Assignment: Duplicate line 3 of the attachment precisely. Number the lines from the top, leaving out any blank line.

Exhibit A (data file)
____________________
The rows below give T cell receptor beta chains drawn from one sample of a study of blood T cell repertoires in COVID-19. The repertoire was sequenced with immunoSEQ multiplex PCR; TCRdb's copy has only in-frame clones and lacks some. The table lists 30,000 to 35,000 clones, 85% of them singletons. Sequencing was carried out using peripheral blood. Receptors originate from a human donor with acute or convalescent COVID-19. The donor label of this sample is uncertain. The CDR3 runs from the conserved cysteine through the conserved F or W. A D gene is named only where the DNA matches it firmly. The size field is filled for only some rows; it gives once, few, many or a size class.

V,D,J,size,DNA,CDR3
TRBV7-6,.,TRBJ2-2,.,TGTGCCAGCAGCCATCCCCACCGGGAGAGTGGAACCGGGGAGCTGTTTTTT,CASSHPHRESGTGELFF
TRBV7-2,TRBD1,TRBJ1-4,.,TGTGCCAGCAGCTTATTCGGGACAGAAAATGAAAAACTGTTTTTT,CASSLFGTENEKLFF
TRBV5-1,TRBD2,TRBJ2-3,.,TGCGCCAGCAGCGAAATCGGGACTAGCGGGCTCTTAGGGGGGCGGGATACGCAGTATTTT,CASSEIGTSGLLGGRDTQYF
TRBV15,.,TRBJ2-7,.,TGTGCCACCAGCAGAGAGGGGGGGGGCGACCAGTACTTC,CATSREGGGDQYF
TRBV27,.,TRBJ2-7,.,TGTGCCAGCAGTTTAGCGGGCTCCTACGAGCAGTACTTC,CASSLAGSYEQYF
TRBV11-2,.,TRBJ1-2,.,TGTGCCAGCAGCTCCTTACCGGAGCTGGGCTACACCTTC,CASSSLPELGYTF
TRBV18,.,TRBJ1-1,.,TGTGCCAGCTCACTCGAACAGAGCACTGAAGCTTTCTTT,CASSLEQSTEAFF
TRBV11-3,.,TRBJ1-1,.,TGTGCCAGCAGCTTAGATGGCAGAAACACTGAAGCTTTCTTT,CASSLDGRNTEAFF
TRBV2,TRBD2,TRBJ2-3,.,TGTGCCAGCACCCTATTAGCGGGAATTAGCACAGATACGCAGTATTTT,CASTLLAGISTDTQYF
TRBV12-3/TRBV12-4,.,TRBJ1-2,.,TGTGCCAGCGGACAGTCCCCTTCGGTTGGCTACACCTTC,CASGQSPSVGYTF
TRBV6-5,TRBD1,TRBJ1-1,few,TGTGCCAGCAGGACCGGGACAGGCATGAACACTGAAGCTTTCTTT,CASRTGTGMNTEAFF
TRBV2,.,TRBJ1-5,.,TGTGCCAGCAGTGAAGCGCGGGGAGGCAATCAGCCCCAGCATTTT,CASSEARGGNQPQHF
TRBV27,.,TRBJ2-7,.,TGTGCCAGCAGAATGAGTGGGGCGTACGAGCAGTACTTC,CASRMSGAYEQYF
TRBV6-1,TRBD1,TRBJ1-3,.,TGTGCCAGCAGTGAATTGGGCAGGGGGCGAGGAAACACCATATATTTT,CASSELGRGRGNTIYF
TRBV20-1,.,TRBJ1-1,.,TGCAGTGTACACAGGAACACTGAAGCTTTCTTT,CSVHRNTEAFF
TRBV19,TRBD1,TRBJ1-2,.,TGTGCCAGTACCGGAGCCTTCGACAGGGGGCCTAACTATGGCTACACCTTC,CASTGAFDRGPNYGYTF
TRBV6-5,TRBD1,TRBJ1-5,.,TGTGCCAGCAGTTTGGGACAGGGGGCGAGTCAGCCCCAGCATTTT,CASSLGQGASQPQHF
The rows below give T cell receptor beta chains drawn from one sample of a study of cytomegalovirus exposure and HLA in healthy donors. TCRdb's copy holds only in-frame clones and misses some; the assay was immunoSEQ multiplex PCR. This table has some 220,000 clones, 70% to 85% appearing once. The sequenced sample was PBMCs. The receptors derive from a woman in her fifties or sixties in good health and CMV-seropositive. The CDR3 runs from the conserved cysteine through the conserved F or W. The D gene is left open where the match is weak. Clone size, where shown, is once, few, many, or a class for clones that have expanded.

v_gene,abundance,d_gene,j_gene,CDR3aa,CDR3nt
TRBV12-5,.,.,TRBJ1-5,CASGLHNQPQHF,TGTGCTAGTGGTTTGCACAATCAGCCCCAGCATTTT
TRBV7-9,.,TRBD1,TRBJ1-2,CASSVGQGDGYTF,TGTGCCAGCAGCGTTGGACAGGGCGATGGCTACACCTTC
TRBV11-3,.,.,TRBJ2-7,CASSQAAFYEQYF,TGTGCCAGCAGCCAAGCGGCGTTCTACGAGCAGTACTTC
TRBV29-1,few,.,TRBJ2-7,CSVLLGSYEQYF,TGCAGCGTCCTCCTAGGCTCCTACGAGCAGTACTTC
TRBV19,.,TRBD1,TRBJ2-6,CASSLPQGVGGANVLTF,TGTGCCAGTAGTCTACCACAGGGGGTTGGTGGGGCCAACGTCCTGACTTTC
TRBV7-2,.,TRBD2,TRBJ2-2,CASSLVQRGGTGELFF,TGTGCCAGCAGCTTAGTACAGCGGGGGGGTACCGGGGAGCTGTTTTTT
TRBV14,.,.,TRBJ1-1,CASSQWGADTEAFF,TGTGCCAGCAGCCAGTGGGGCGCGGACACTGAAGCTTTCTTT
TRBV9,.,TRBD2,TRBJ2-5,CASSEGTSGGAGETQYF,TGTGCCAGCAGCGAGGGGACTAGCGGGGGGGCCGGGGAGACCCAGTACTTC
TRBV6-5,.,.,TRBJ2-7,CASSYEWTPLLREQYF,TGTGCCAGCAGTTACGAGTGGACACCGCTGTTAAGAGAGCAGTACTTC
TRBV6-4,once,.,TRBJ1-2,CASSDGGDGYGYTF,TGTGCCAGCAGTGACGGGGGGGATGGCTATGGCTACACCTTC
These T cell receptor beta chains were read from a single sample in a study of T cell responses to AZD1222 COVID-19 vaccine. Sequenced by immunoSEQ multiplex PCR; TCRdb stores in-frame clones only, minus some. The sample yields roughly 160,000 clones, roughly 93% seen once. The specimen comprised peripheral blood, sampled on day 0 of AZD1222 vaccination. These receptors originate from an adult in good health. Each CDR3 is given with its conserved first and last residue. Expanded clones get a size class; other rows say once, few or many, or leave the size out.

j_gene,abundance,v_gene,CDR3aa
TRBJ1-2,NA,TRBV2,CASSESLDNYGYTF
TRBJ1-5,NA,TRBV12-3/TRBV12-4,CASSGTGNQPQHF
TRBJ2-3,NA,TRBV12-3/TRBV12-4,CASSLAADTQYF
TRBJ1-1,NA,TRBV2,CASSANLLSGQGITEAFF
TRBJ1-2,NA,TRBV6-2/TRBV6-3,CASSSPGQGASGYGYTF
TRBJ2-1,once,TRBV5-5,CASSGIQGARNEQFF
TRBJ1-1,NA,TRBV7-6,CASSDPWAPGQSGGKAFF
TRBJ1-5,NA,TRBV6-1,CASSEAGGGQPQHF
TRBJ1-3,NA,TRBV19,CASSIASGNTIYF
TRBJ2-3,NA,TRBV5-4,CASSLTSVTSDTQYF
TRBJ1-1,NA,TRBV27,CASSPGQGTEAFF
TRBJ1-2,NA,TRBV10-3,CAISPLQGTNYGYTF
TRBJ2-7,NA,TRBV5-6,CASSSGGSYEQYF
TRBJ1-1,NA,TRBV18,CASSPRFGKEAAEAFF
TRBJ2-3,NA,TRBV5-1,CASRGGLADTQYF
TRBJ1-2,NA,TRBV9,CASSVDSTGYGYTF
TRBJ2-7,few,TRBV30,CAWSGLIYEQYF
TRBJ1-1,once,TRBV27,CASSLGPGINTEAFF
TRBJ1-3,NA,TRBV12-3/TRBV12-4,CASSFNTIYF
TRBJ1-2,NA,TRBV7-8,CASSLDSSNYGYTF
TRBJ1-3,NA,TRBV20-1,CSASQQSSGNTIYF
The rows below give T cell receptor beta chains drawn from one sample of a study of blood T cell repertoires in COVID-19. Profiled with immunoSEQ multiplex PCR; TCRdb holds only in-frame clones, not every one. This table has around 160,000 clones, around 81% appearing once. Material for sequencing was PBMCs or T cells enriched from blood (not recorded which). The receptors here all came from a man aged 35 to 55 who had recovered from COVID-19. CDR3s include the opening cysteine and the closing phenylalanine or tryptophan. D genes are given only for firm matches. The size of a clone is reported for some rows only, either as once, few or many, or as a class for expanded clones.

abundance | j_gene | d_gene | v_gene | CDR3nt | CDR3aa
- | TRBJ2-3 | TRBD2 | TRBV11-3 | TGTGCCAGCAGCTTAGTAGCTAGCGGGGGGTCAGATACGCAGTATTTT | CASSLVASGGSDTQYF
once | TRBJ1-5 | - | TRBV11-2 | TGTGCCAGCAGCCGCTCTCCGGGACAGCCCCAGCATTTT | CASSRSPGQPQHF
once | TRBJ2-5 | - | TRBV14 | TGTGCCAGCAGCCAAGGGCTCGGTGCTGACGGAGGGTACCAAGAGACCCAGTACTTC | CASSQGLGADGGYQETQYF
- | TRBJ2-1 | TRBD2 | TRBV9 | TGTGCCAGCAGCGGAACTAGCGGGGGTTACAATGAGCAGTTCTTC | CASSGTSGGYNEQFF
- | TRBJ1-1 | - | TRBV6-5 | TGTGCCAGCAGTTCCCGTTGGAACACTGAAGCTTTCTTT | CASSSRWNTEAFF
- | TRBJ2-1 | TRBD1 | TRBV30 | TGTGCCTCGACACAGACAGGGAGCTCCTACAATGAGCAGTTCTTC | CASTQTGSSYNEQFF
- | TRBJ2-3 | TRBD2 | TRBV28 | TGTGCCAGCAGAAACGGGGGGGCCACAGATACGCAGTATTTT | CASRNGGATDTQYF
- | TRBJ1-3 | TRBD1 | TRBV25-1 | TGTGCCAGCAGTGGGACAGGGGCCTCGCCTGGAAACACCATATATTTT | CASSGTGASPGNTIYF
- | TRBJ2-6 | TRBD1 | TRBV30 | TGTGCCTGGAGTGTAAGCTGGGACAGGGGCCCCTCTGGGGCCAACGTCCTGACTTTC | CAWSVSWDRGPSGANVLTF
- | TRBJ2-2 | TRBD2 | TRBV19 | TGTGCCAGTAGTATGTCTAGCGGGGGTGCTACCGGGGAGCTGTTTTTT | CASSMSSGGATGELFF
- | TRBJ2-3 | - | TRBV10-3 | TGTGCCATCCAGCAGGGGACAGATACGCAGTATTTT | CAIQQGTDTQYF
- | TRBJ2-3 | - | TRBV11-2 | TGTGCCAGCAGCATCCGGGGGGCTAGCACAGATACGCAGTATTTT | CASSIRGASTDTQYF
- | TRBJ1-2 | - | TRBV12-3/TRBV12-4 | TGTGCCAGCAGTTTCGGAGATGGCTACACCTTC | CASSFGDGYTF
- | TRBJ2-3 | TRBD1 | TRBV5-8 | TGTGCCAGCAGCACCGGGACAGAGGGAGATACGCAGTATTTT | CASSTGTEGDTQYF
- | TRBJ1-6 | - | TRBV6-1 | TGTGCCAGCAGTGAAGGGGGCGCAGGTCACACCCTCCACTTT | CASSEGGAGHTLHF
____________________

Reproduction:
TRBV7-6,.,TRBJ2-2,.,TGTGCCAGCAGCCATCCCCACCGGGAGAGTGGAACCGGGGAGCTGTTTTTT,CASSHPHRESGTGELFF